Original languageEnglish (US)
Pages (from-to)249-256
Number of pages8
JournalJournal of Cardiac Failure
Volume25
Issue number4
DOIs
StatePublished - Apr 2019

Fingerprint

Heart Transplantation
Heart Rate
Transplants
Mortality
Allografts
Left Ventricular Function
African Americans
Alcohols
Tissue Donors
Survival

Keywords

  • cardiac allograft vasculopathy
  • heart rate
  • heart transplant
  • survival

ASJC Scopus subject areas

  • Cardiology and Cardiovascular Medicine

Cite this

Elevated Heart Rate Following Heart Transplantation Is Associated With Increased Graft Vasculopathy and Mortality. / Liebo, Max; Newman, Joshua; Joshi, Anjali; Lowes, Brian D.; Peled-Potashnik, Yael; Basha, Haseeb Ilias; Zolty, Ronald; Um, John Y.; McGee, Edwin; Heroux, Alain; Raichlin, Eugenia.

In: Journal of Cardiac Failure, Vol. 25, No. 4, 04.2019, p. 249-256.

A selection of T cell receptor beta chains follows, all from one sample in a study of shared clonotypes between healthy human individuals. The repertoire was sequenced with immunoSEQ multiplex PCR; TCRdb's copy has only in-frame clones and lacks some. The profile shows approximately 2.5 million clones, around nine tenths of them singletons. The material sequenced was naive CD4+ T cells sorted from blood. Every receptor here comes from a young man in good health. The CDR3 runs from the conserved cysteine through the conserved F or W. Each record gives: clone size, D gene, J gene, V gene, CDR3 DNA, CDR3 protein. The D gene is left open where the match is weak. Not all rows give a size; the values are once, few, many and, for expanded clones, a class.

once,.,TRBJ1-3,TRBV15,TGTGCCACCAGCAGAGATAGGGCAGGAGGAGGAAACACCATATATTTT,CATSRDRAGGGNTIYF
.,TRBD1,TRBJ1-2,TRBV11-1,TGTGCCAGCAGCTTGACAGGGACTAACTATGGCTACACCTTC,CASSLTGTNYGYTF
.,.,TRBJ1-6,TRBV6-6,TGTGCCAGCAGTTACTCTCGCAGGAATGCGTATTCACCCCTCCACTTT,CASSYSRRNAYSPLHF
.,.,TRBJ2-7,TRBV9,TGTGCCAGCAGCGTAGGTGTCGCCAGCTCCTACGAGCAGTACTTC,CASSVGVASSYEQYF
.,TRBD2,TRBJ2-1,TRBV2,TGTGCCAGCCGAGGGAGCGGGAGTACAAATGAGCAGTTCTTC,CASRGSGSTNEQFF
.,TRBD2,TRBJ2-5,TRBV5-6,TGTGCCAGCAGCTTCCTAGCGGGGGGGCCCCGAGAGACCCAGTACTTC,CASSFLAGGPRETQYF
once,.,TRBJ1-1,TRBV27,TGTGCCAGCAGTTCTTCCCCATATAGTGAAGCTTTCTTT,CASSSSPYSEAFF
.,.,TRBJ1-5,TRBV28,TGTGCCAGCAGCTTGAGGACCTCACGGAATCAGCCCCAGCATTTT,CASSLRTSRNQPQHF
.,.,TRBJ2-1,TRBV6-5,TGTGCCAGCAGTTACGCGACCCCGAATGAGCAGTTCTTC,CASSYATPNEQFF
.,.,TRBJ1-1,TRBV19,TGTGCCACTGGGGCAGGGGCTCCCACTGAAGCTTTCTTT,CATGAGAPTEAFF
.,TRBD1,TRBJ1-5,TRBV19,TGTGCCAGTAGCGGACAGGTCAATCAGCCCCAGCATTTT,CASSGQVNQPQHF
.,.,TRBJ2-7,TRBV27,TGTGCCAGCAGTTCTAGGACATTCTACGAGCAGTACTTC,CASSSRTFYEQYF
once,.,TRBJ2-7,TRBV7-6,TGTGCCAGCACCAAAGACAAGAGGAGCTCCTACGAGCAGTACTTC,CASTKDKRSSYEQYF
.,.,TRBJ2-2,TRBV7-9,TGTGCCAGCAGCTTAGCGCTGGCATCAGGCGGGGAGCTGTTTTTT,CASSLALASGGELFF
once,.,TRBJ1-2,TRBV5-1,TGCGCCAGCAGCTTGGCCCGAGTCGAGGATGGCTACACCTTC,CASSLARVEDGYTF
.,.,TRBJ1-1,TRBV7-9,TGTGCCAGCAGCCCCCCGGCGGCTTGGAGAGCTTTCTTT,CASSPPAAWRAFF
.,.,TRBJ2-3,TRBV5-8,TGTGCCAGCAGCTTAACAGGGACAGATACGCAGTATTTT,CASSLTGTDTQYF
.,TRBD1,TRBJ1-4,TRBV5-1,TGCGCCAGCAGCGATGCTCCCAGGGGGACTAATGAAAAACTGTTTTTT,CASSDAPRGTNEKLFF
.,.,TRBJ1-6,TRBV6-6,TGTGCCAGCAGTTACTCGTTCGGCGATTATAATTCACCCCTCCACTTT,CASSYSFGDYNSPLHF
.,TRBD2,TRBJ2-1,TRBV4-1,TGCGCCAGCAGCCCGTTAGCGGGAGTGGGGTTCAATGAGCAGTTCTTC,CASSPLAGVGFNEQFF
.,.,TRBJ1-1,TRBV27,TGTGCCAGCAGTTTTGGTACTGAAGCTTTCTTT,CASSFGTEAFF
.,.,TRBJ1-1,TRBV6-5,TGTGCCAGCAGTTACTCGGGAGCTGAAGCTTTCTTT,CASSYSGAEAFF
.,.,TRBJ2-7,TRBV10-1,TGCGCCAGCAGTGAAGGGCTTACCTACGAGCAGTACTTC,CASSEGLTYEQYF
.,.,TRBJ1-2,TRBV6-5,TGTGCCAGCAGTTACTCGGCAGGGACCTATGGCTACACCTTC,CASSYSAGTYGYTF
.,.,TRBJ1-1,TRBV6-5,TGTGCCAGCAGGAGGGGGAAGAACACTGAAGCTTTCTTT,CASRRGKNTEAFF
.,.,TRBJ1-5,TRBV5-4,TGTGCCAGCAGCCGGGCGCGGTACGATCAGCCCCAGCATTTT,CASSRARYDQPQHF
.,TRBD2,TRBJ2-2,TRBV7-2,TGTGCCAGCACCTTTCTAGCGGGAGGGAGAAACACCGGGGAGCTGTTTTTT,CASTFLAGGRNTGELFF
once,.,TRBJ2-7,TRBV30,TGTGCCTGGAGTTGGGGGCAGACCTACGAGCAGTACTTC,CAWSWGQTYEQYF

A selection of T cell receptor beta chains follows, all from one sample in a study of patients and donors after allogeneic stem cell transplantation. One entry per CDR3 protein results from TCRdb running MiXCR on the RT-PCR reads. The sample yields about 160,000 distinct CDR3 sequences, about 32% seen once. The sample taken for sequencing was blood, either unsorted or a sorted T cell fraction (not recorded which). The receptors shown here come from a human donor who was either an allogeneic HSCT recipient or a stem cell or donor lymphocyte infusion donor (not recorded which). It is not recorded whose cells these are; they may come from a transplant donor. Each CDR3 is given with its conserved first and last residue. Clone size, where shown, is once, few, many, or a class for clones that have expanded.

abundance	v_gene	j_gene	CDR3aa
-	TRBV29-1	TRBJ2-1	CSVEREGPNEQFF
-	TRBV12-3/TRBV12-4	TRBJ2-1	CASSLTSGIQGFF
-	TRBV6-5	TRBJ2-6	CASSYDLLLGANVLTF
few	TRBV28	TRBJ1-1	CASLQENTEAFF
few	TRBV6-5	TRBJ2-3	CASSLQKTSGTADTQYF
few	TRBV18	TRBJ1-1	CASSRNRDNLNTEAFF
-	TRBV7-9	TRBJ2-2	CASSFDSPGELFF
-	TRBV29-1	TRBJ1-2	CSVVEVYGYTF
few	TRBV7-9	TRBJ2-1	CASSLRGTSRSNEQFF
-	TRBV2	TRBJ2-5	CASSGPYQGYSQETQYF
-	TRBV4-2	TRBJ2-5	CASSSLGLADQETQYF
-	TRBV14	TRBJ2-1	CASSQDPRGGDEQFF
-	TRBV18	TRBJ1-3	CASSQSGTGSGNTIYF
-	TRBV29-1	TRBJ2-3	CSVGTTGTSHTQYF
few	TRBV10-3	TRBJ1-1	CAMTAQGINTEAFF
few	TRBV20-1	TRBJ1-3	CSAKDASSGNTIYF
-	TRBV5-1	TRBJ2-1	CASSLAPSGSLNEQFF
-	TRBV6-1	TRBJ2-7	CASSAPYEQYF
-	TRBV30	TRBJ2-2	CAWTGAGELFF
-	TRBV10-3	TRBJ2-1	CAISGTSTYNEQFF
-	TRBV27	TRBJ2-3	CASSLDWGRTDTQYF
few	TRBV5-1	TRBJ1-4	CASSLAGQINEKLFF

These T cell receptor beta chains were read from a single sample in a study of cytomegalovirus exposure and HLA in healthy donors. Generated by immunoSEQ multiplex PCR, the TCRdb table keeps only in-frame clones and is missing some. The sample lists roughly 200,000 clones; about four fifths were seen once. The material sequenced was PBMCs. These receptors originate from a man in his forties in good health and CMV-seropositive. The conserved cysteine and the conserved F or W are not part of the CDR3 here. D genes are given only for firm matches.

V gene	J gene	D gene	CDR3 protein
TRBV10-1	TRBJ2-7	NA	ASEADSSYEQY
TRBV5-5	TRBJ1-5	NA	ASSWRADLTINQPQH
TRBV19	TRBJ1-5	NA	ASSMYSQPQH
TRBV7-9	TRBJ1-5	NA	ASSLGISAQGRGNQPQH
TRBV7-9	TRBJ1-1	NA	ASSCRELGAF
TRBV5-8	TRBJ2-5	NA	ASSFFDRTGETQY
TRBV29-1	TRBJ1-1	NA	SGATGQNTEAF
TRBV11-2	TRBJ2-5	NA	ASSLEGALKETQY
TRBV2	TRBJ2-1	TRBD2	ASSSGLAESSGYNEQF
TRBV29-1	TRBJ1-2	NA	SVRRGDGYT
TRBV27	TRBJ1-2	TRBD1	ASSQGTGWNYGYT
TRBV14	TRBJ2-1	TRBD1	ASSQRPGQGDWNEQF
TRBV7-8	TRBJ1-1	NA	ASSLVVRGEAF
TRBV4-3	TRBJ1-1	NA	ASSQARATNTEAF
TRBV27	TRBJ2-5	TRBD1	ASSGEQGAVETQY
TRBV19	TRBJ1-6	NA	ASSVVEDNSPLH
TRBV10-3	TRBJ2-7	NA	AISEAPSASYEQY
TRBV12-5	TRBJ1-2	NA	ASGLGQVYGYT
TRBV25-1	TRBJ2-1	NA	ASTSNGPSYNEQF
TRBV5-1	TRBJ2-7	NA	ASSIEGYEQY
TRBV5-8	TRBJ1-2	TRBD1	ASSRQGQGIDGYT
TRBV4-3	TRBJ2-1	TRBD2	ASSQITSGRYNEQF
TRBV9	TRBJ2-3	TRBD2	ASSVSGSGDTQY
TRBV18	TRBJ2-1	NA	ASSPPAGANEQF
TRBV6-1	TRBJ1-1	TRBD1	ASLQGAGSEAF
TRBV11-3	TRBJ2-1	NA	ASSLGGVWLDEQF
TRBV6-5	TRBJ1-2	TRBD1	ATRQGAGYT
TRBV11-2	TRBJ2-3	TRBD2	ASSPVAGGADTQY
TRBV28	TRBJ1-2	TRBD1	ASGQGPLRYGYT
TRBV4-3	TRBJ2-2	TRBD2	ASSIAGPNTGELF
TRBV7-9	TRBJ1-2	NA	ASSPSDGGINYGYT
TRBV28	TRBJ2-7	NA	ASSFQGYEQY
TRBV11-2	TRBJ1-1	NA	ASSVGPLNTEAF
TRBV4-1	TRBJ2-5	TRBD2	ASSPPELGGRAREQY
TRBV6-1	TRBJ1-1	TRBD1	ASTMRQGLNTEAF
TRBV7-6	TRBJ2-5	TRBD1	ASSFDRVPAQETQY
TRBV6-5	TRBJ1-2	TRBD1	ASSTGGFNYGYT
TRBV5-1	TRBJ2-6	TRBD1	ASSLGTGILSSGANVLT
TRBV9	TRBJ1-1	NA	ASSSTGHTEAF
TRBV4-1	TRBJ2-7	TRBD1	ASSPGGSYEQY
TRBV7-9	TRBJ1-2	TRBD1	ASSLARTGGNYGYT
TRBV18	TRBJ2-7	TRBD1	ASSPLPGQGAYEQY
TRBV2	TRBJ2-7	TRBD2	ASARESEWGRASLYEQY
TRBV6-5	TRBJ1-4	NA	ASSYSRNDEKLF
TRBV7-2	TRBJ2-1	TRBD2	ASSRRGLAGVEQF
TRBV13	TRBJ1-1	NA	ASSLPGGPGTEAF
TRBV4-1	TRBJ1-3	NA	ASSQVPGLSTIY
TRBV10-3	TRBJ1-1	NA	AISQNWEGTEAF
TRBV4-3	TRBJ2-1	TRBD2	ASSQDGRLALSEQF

Research output: Contribution to journalArticle

Liebo, M, Newman, J, Joshi, A, Lowes, BD, Peled-Potashnik, Y, Basha, HI, Zolty, R, Um, JY, McGee, E, Heroux, A & Raichlin, E 2019, 'Elevated Heart Rate Following Heart Transplantation Is Associated With Increased Graft Vasculopathy and Mortality', Journal of Cardiac Failure, vol. 25, no. 4, pp. 249-256. https://doi.org/10.1016/j.cardfail.2019.01.009
Liebo, Max ; Newman, Joshua ; Joshi, Anjali ; Lowes, Brian D. ; Peled-Potashnik, Yael ; Basha, Haseeb Ilias ; Zolty, Ronald ; Um, John Y. ; McGee, Edwin ; Heroux, Alain ; Raichlin, Eugenia. / Elevated Heart Rate Following Heart Transplantation Is Associated With Increased Graft Vasculopathy and Mortality. In: Journal of Cardiac Failure. 2019 ; Vol. 25, No. 4. pp. 249-256.